Walking in the Woods

Serviceberries bloom like earthborne clouds now.

Serviceberry (Amelanchier alnifolia) is one of the first berries to ripen, in mid June, because it is one of the first to bloom. Distantly related to apples and roses, the Serviceberry trees look like puffy white clouds as you drive down the road in early May. I have several here on the Farm, and I think I may spread some more out in the hedgerows because they are pretty and do have a sweet berry that if I can beat the birds to it, is quite good.

Wild strawberries may be the sweetest fruit in the world.

The tiny blossoms of the wild strawberry spangle the pasture like stars, heralding the fruit that will ripen in the first week of June, and which is probably the best flavor I harvest here at Stonycroft. The fruit will be about the size of the end of my pinkie finger, and if it is too dry, I may not get any.

Partridge berries ripen in spring, not summer.

Partridge berry (Mitchella repens) is one of those neat little fruits that develops from not one flower but two. They ripen in early May from flowers that set the previous fall. Unfortunately, although they are pretty, they don’t taste like much and have a spongy texture.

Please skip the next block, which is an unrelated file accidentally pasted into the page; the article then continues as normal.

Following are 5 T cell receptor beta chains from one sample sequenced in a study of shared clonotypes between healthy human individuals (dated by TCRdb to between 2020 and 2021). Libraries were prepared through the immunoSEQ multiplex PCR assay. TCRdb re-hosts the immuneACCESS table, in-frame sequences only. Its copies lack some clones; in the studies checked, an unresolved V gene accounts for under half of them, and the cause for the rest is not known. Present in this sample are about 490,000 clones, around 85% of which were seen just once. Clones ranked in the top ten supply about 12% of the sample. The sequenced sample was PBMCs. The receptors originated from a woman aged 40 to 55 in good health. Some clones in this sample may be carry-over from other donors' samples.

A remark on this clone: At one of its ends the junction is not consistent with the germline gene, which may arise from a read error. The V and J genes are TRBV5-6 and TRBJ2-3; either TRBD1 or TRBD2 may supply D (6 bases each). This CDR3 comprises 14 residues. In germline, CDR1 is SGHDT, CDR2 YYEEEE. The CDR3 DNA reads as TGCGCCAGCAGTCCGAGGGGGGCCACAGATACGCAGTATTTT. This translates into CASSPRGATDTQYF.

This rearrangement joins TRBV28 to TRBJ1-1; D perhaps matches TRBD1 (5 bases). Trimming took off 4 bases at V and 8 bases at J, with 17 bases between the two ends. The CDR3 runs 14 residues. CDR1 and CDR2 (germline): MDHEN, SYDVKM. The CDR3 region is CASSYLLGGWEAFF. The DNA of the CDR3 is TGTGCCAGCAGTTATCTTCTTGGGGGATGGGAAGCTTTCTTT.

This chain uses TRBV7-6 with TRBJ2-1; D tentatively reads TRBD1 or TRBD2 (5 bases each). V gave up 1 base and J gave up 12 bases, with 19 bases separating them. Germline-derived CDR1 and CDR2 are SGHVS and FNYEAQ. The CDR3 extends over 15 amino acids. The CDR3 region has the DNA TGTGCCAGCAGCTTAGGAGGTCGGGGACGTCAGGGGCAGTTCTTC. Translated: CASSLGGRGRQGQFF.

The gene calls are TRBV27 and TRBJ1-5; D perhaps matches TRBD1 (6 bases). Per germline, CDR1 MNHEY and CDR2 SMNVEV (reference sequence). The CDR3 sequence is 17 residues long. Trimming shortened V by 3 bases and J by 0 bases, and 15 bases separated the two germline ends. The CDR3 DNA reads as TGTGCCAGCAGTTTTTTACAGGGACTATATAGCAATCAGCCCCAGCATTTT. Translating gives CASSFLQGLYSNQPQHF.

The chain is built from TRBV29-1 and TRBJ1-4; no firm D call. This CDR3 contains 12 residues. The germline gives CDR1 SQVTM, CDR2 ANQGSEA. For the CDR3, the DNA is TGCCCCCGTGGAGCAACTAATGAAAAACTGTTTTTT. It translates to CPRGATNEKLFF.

Red Trillium

One of the earliest spring wildflowers. They aren’t edible, and as a matter of fact I never pick them, as they are relatively rare.

Young beech leaves are so soft, and neatly pleated.
Goldthread loves the deepest shade.

Goldthread (Coptis trifolia) is named for the bright yellow, threadlike roots. The Native Americans used them for medicine. I haven’t tried that, I just love the tiny blossoms that appear to float over the forest floor, their stems are so thin.

The bright yellow roots give this plant its name.
Jack-in-the-pulpit is such a fun oddity of a flower.

Later in the season “Jack” will become a cluster of bright red berries, but Arisaema triphyllum is not at all edible. The earthy flowers are easy to miss, but a treat to look at when you do find them.

A rare patch of the red trilliums.

2 thoughts on “Walking in the Woods

  1. Cedar, you are such a naturalist! I envy your talents, and it’s good to live where there’s such a variety of wild flora and fauna for you to enjoy. (Even if you do get stung by a bee occasionally.)

    1. Grandma, you’re the one that started me on all this! I do like the variety here in NH, it seems like I am always finding some new plants and fruits to learn about and try.

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